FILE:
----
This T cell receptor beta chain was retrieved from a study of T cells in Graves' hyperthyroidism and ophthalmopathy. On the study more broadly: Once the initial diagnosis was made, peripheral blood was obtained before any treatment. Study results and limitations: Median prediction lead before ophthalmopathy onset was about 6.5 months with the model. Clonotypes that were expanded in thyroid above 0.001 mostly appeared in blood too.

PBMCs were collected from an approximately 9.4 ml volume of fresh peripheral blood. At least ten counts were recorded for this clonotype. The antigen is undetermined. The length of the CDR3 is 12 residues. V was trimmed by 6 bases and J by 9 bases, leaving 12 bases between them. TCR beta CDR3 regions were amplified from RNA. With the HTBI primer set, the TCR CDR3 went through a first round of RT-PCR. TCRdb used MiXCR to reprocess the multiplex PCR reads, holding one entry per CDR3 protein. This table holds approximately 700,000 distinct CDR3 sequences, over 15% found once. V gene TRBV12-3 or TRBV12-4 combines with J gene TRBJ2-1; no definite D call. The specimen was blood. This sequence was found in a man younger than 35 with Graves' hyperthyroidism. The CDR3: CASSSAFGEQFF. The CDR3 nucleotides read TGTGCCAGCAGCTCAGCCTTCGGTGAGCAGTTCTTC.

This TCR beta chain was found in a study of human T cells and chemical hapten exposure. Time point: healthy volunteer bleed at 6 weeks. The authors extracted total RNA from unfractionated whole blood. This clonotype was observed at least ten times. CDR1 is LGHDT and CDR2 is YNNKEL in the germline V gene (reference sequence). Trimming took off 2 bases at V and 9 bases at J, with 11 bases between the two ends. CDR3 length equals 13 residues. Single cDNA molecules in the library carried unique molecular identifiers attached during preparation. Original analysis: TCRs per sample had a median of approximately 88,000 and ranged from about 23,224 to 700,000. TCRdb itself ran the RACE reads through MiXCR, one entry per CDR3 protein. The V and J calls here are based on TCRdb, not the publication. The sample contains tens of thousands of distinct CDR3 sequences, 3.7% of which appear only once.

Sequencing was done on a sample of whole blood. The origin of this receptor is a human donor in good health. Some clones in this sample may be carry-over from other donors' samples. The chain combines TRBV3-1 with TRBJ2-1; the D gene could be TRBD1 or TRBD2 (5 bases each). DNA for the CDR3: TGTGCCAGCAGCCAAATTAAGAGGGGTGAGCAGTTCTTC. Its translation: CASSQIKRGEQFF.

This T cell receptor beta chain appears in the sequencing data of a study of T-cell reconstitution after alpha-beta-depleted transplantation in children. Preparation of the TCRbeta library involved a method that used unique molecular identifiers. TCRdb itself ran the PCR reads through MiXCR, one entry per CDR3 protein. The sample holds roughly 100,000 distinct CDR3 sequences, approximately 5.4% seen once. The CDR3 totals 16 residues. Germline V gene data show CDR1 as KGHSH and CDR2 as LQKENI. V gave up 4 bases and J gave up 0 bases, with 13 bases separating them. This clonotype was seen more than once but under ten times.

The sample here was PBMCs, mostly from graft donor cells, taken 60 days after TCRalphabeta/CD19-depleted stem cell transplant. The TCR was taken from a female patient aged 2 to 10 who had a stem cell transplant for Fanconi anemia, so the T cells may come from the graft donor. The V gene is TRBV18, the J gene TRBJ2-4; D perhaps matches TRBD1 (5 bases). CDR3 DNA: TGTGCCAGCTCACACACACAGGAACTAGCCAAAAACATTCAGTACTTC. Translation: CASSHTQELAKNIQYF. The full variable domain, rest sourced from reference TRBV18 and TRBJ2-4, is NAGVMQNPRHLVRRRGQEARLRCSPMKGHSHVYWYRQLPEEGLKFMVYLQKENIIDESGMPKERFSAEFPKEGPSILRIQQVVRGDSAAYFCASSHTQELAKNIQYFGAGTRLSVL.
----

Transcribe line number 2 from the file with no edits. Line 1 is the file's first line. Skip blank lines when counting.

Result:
PBMCs were collected from an approximately 9.4 ml volume of fresh peripheral blood. At least ten counts were recorded for this clonotype. The antigen is undetermined. The length of the CDR3 is 12 residues. V was trimmed by 6 bases and J by 9 bases, leaving 12 bases between them. TCR beta CDR3 regions were amplified from RNA. With the HTBI primer set, the TCR CDR3 went through a first round of RT-PCR. TCRdb used MiXCR to reprocess the multiplex PCR reads, holding one entry per CDR3 protein. This table holds approximately 700,000 distinct CDR3 sequences, over 15% found once. V gene TRBV12-3 or TRBV12-4 combines with J gene TRBJ2-1; no definite D call. The specimen was blood. This sequence was found in a man younger than 35 with Graves' hyperthyroidism. The CDR3: CASSSAFGEQFF. The CDR3 nucleotides read TGTGCCAGCAGCTCAGCCTTCGGTGAGCAGTTCTTC.